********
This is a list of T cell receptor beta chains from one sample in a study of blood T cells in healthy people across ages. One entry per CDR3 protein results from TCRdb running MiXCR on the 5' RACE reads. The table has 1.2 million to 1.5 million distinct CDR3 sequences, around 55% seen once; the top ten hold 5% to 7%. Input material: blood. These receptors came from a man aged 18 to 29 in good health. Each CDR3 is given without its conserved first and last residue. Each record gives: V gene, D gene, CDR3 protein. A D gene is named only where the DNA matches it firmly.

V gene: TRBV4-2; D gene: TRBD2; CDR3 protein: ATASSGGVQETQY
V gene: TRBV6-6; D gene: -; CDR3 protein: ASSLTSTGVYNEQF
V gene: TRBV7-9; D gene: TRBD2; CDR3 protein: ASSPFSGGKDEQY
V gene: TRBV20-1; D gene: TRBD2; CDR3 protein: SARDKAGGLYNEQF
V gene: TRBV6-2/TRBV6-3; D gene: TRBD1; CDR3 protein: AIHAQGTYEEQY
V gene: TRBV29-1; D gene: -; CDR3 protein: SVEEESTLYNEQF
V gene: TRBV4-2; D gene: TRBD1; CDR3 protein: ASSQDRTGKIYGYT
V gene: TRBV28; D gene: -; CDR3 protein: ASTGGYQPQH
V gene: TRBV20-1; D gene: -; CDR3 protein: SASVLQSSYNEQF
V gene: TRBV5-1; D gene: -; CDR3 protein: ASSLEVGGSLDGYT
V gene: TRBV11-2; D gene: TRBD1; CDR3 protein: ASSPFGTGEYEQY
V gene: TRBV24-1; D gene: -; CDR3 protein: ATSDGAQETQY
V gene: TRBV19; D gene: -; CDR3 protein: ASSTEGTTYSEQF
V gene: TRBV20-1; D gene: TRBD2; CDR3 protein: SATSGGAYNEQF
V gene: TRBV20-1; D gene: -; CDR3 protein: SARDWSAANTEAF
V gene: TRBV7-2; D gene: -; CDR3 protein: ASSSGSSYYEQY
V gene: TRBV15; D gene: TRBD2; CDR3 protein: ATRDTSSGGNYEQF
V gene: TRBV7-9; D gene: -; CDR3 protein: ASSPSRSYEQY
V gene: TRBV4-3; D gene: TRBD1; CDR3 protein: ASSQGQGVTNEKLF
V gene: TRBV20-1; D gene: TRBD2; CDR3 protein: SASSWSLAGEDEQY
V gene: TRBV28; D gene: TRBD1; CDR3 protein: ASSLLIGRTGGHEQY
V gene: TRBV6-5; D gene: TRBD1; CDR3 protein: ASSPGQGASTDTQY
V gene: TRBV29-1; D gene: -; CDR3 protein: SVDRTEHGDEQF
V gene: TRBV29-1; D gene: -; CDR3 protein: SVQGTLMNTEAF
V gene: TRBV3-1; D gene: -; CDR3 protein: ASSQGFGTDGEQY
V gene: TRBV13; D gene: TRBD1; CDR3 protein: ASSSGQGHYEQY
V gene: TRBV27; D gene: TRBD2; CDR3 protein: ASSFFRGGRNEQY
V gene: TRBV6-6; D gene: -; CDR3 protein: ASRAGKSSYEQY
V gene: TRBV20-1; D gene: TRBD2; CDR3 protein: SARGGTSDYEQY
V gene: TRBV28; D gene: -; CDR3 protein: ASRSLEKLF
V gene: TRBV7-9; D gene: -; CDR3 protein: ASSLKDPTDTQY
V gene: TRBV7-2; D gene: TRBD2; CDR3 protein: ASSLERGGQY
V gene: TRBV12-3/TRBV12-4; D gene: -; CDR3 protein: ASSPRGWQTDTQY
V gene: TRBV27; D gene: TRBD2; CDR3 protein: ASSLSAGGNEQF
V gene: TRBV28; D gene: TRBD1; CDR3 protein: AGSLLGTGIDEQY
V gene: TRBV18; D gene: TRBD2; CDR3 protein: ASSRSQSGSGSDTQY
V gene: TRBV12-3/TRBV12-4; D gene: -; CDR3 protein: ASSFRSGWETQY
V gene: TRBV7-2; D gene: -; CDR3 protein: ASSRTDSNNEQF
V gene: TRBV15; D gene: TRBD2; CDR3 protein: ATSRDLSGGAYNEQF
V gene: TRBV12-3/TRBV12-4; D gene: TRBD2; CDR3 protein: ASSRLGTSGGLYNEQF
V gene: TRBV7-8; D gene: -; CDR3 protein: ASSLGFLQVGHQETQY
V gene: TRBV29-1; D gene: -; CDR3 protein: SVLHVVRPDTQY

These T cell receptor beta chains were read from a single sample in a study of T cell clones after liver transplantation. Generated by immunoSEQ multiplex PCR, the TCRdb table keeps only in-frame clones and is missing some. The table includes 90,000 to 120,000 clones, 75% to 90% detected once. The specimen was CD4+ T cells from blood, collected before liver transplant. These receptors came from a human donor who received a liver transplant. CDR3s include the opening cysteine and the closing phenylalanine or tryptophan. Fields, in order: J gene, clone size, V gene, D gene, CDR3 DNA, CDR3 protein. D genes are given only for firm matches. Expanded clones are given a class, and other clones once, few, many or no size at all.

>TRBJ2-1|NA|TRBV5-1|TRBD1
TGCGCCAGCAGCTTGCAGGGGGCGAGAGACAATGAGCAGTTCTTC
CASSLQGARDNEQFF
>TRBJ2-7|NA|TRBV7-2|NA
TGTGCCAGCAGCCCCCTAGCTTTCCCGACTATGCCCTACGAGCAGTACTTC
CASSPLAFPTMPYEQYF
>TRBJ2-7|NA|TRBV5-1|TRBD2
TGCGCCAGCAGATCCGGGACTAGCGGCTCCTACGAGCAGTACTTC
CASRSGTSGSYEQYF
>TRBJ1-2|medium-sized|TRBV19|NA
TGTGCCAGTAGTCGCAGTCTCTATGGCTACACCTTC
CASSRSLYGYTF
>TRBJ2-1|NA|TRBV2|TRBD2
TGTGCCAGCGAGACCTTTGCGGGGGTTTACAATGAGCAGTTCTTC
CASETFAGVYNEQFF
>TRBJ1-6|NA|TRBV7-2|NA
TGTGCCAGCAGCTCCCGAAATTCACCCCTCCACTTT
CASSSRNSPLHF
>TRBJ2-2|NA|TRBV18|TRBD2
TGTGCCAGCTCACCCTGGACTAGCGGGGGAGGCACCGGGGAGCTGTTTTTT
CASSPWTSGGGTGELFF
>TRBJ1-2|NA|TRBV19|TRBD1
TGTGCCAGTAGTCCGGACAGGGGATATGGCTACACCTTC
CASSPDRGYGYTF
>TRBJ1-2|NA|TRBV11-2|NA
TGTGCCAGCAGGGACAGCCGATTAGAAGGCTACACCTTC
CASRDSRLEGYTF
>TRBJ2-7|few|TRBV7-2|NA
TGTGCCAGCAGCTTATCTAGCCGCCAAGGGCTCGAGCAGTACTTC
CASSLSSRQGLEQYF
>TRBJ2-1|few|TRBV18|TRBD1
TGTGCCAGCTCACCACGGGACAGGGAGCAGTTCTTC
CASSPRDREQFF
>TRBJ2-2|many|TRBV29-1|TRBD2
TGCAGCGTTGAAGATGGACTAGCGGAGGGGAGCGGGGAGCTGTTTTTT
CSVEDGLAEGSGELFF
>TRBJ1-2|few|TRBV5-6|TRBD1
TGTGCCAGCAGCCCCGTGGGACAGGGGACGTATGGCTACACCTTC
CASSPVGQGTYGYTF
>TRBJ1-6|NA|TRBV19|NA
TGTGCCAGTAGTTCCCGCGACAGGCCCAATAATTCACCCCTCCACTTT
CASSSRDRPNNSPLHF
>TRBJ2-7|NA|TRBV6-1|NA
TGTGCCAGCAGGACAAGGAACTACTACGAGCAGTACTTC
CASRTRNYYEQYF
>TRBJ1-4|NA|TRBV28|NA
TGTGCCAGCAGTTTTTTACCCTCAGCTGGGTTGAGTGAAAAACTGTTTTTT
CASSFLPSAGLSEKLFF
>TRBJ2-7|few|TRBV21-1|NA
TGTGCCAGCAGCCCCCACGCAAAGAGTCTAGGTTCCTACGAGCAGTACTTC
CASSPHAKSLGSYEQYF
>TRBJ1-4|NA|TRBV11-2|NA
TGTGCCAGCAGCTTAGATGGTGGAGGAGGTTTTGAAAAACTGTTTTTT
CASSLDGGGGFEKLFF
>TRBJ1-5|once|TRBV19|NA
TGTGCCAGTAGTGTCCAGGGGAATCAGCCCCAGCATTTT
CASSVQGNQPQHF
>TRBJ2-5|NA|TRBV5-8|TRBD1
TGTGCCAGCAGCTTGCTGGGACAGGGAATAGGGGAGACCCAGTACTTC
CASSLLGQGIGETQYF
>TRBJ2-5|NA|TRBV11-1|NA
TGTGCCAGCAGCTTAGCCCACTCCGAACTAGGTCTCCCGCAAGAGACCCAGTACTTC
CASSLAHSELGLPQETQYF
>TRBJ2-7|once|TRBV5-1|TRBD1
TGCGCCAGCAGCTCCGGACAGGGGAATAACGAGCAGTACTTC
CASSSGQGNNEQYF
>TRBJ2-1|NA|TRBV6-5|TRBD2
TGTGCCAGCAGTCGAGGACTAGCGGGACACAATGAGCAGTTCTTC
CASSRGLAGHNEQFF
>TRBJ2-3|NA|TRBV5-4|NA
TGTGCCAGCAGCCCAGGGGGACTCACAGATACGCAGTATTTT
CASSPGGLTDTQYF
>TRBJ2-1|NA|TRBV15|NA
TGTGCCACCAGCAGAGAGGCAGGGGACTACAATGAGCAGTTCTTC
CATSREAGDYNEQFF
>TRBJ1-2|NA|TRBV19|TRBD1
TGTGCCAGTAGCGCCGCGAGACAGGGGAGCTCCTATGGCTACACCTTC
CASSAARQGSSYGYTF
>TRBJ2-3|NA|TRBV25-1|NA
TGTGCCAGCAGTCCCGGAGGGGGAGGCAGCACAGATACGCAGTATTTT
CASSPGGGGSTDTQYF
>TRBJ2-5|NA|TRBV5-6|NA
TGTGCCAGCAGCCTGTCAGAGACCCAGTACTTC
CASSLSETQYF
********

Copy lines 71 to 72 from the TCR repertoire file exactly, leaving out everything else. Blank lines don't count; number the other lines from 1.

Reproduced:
CASRDSRLEGYTF
>TRBJ2-7|few|TRBV7-2|NA